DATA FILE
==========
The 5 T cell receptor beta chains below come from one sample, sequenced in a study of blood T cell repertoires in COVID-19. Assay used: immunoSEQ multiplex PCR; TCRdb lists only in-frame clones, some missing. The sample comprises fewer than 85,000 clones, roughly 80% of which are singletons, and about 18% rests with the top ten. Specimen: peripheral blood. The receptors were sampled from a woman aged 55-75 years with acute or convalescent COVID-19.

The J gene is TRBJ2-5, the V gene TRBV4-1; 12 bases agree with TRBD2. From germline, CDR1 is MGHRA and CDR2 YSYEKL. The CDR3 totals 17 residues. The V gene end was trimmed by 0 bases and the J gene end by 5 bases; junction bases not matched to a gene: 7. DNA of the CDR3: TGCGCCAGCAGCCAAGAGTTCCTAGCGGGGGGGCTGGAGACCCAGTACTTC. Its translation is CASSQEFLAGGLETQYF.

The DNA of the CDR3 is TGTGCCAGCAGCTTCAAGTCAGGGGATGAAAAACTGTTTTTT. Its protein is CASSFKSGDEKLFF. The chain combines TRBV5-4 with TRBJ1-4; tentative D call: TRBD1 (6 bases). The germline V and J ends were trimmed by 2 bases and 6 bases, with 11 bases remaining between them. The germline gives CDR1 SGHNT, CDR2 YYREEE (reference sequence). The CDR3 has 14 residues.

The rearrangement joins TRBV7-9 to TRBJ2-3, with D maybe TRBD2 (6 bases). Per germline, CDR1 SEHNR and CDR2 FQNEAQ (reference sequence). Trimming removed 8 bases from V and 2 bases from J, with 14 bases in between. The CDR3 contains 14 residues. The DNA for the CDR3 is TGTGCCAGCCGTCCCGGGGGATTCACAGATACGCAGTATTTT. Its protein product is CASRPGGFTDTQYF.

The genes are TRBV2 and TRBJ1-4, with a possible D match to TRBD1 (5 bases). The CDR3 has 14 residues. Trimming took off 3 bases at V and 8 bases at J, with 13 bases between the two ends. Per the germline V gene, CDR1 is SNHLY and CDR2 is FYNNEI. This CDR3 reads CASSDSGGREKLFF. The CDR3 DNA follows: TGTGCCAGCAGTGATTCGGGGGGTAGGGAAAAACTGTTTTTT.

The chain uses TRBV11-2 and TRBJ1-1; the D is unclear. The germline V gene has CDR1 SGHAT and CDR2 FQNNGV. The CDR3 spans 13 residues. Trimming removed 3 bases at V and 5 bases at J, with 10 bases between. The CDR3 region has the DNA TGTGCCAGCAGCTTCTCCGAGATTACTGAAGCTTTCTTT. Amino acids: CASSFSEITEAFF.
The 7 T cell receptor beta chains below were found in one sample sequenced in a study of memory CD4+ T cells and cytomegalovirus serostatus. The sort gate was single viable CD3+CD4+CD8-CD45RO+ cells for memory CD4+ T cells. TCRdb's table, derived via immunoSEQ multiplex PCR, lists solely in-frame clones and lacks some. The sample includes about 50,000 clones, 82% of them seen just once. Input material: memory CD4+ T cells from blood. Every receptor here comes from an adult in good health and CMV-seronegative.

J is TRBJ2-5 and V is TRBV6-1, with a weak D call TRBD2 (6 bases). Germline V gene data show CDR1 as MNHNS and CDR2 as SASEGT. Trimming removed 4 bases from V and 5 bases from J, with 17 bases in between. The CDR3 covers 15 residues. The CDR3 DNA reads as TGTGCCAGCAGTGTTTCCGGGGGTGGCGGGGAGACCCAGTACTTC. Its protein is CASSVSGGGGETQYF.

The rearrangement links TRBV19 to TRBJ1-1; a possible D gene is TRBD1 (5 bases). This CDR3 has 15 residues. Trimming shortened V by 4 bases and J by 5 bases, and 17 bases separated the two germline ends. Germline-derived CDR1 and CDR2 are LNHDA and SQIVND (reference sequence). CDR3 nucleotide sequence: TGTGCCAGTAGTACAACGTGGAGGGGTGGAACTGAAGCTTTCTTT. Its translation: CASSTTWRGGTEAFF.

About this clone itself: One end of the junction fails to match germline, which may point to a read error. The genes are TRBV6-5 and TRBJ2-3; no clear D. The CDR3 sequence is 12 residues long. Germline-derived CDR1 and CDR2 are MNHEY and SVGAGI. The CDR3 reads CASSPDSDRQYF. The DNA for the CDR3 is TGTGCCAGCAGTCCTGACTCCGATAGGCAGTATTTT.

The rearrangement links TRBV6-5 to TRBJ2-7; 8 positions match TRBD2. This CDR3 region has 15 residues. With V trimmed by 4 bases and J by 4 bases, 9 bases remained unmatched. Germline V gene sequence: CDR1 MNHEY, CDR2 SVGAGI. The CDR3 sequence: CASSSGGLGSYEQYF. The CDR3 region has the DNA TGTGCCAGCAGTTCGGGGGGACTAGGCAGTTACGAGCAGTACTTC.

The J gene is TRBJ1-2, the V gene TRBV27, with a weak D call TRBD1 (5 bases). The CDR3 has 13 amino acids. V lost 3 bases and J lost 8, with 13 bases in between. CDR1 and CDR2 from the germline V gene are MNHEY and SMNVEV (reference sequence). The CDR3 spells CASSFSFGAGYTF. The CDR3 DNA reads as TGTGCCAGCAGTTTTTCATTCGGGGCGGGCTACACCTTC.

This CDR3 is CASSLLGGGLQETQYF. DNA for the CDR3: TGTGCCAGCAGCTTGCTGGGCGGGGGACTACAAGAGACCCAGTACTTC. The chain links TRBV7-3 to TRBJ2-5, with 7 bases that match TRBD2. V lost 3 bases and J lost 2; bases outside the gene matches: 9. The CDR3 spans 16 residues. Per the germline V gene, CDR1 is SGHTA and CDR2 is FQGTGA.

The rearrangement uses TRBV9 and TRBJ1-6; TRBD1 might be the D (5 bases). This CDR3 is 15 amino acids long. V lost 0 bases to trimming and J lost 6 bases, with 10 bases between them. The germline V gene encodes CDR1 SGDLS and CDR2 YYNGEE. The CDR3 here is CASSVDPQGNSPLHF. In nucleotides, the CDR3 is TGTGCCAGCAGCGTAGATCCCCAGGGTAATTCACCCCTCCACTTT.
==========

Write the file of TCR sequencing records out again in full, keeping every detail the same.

The 5 T cell receptor beta chains below come from one sample, sequenced in a study of blood T cell repertoires in COVID-19. Assay used: immunoSEQ multiplex PCR; TCRdb lists only in-frame clones, some missing. The sample comprises fewer than 85,000 clones, roughly 80% of which are singletons, and about 18% rests with the top ten. Specimen: peripheral blood. The receptors were sampled from a woman aged 55-75 years with acute or convalescent COVID-19.

The J gene is TRBJ2-5, the V gene TRBV4-1; 12 bases agree with TRBD2. From germline, CDR1 is MGHRA and CDR2 YSYEKL. The CDR3 totals 17 residues. The V gene end was trimmed by 0 bases and the J gene end by 5 bases; junction bases not matched to a gene: 7. DNA of the CDR3: TGCGCCAGCAGCCAAGAGTTCCTAGCGGGGGGGCTGGAGACCCAGTACTTC. Its translation is CASSQEFLAGGLETQYF.

The DNA of the CDR3 is TGTGCCAGCAGCTTCAAGTCAGGGGATGAAAAACTGTTTTTT. Its protein is CASSFKSGDEKLFF. The chain combines TRBV5-4 with TRBJ1-4; tentative D call: TRBD1 (6 bases). The germline V and J ends were trimmed by 2 bases and 6 bases, with 11 bases remaining between them. The germline gives CDR1 SGHNT, CDR2 YYREEE (reference sequence). The CDR3 has 14 residues.

The rearrangement joins TRBV7-9 to TRBJ2-3, with D maybe TRBD2 (6 bases). Per germline, CDR1 SEHNR and CDR2 FQNEAQ (reference sequence). Trimming removed 8 bases from V and 2 bases from J, with 14 bases in between. The CDR3 contains 14 residues. The DNA for the CDR3 is TGTGCCAGCCGTCCCGGGGGATTCACAGATACGCAGTATTTT. Its protein product is CASRPGGFTDTQYF.

The genes are TRBV2 and TRBJ1-4, with a possible D match to TRBD1 (5 bases). The CDR3 has 14 residues. Trimming took off 3 bases at V and 8 bases at J, with 13 bases between the two ends. Per the germline V gene, CDR1 is SNHLY and CDR2 is FYNNEI. This CDR3 reads CASSDSGGREKLFF. The CDR3 DNA follows: TGTGCCAGCAGTGATTCGGGGGGTAGGGAAAAACTGTTTTTT.

The chain uses TRBV11-2 and TRBJ1-1; the D is unclear. The germline V gene has CDR1 SGHAT and CDR2 FQNNGV. The CDR3 spans 13 residues. Trimming removed 3 bases at V and 5 bases at J, with 10 bases between. The CDR3 region has the DNA TGTGCCAGCAGCTTCTCCGAGATTACTGAAGCTTTCTTT. Amino acids: CASSFSEITEAFF.
The 7 T cell receptor beta chains below were found in one sample sequenced in a study of memory CD4+ T cells and cytomegalovirus serostatus. The sort gate was single viable CD3+CD4+CD8-CD45RO+ cells for memory CD4+ T cells. TCRdb's table, derived via immunoSEQ multiplex PCR, lists solely in-frame clones and lacks some. The sample includes about 50,000 clones, 82% of them seen just once. Input material: memory CD4+ T cells from blood. Every receptor here comes from an adult in good health and CMV-seronegative.

J is TRBJ2-5 and V is TRBV6-1, with a weak D call TRBD2 (6 bases). Germline V gene data show CDR1 as MNHNS and CDR2 as SASEGT. Trimming removed 4 bases from V and 5 bases from J, with 17 bases in between. The CDR3 covers 15 residues. The CDR3 DNA reads as TGTGCCAGCAGTGTTTCCGGGGGTGGCGGGGAGACCCAGTACTTC. Its protein is CASSVSGGGGETQYF.

The rearrangement links TRBV19 to TRBJ1-1; a possible D gene is TRBD1 (5 bases). This CDR3 has 15 residues. Trimming shortened V by 4 bases and J by 5 bases, and 17 bases separated the two germline ends. Germline-derived CDR1 and CDR2 are LNHDA and SQIVND (reference sequence). CDR3 nucleotide sequence: TGTGCCAGTAGTACAACGTGGAGGGGTGGAACTGAAGCTTTCTTT. Its translation: CASSTTWRGGTEAFF.

About this clone itself: One end of the junction fails to match germline, which may point to a read error. The genes are TRBV6-5 and TRBJ2-3; no clear D. The CDR3 sequence is 12 residues long. Germline-derived CDR1 and CDR2 are MNHEY and SVGAGI. The CDR3 reads CASSPDSDRQYF. The DNA for the CDR3 is TGTGCCAGCAGTCCTGACTCCGATAGGCAGTATTTT.

The rearrangement links TRBV6-5 to TRBJ2-7; 8 positions match TRBD2. This CDR3 region has 15 residues. With V trimmed by 4 bases and J by 4 bases, 9 bases remained unmatched. Germline V gene sequence: CDR1 MNHEY, CDR2 SVGAGI. The CDR3 sequence: CASSSGGLGSYEQYF. The CDR3 region has the DNA TGTGCCAGCAGTTCGGGGGGACTAGGCAGTTACGAGCAGTACTTC.

The J gene is TRBJ1-2, the V gene TRBV27, with a weak D call TRBD1 (5 bases). The CDR3 has 13 amino acids. V lost 3 bases and J lost 8, with 13 bases in between. CDR1 and CDR2 from the germline V gene are MNHEY and SMNVEV (reference sequence). The CDR3 spells CASSFSFGAGYTF. The CDR3 DNA reads as TGTGCCAGCAGTTTTTCATTCGGGGCGGGCTACACCTTC.

This CDR3 is CASSLLGGGLQETQYF. DNA for the CDR3: TGTGCCAGCAGCTTGCTGGGCGGGGGACTACAAGAGACCCAGTACTTC. The chain links TRBV7-3 to TRBJ2-5, with 7 bases that match TRBD2. V lost 3 bases and J lost 2; bases outside the gene matches: 9. The CDR3 spans 16 residues. Per the germline V gene, CDR1 is SGHTA and CDR2 is FQGTGA.

The rearrangement uses TRBV9 and TRBJ1-6; TRBD1 might be the D (5 bases). This CDR3 is 15 amino acids long. V lost 0 bases to trimming and J lost 6 bases, with 10 bases between them. The germline V gene encodes CDR1 SGDLS and CDR2 YYNGEE. The CDR3 here is CASSVDPQGNSPLHF. In nucleotides, the CDR3 is TGTGCCAGCAGCGTAGATCCCCAGGGTAATTCACCCCTCCACTTT.